The Mustang Elite Inflatable Automatic PFD stays put at high speeds, lets you move the way you want and NEED and provides automatic inflation powered by exclusive Hammarr Hydrostatic Inflator Technology.
Engineered specifically for the serious angler, the Elite Inflatable PFD has been designed with five key features to enhance every day on the water:
|Image||Part #||Product Description||Price||Stock||Order|
|MD5183-GR||Elite Inflatable Automatic PFD, Gray||
|MD5183-BK||Elite Inflatable Automatic PFD, Black||
Researchers face many difficulties. Assessing the ecological health of large geographic regions, especially those with a low population and few research facilities, is one of the many challenges scientists face. One such region is the Ottawa River in Canada, nearly 800 miles long with an overall drainage area of 55,000 square miles. Not only is it vast, but there are few human inhabitants and few research outposts. While gathering representative water samples in such a region is difficult enough, there is also the challenge of responding in a timely manner when problems arise.Read More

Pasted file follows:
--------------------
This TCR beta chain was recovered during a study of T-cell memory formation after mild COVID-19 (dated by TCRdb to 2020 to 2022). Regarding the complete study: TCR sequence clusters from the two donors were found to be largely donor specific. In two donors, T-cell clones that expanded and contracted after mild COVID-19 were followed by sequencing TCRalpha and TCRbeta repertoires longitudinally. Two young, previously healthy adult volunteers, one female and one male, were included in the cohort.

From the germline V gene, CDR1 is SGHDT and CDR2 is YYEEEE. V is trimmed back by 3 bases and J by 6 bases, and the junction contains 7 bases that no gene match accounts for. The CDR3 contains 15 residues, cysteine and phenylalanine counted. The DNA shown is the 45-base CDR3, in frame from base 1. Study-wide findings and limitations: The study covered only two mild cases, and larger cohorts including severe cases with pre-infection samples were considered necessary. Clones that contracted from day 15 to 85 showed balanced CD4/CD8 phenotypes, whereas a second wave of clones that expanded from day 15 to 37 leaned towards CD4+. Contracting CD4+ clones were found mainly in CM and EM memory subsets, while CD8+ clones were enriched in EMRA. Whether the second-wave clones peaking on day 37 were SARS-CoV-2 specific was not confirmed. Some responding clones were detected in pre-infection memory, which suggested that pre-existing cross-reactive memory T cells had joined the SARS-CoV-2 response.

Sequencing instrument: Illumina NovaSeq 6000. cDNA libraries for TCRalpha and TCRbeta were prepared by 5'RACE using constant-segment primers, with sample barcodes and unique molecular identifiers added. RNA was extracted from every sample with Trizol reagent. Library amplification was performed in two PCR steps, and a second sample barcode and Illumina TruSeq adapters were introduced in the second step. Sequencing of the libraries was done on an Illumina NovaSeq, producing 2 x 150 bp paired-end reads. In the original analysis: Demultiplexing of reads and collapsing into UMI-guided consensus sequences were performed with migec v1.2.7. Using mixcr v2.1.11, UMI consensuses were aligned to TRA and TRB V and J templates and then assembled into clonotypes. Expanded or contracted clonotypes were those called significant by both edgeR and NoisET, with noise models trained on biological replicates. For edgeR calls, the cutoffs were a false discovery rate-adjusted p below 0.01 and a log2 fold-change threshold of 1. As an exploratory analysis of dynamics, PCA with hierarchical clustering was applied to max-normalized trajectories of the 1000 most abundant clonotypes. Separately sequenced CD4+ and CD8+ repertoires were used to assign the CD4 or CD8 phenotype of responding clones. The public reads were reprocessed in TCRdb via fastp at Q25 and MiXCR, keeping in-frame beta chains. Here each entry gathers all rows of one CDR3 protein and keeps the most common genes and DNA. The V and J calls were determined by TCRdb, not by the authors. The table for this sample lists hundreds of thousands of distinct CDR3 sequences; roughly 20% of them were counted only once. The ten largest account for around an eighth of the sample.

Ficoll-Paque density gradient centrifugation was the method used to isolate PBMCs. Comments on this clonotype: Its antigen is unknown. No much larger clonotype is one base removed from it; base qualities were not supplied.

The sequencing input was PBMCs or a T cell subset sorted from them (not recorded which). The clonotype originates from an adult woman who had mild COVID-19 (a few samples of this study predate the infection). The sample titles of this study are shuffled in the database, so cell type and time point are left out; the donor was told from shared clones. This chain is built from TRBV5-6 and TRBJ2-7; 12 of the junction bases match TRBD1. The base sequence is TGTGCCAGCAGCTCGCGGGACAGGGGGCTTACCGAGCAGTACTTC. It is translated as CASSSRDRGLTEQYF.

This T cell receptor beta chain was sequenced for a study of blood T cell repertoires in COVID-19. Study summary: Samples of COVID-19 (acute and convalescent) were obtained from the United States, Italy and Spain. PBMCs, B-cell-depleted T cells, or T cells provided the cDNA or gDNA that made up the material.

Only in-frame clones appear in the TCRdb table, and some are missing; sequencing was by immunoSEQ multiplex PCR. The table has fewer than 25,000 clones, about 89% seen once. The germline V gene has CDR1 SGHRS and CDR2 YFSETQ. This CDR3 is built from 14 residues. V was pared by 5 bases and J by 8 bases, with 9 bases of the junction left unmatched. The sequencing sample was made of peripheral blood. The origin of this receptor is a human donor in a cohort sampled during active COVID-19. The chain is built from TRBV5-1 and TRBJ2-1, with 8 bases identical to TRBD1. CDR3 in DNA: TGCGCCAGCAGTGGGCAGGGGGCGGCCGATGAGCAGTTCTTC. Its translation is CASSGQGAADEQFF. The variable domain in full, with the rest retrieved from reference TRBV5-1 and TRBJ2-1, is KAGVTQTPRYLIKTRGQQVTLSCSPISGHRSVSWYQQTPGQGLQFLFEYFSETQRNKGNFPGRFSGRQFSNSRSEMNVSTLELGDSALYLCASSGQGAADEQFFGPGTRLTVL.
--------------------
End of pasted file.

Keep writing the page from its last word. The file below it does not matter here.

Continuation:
According to the Environmental Protection Agency (EPA) , agriculture is the leading probable source of impairments to assessed streams and rivers in the United States, and the third probable source to lakes. Agricultural impairments, typically considered nonpoint source pollution, include irrigation and stormwater runoff that carries animal waste, bacteria, fertilizer, naturally occurring metals, nutrients, pesticides, excess salt, and sediment. Unfortunately, this has at times positioned farmers—a group which has the most to gain from water quality initiatives—at odds with environmental agencies and scientists.Read More
Although the Environmental Protection Agency (EPA) and other agencies have already answered this question by setting guidelines for E. coli limits in water used for recreational purposes, the question is again being debated in Los Angeles. This is because the city adopted a new protocol in October of 2017 that mandates closing the Los Angeles River to recreational users whenever E. coli levels are too high. E. coli in the Los Angeles River The City of Los Angeles approved the new river protocol which was developed by the City of Los Angeles Department of Sanitation (LA SAN), the Los Angeles County Department of Public Health, the City of Los Angeles Mayor’s Office, the Mountains Recreation Conservation Authority, and the Los Angeles County Department of Public Works.Read More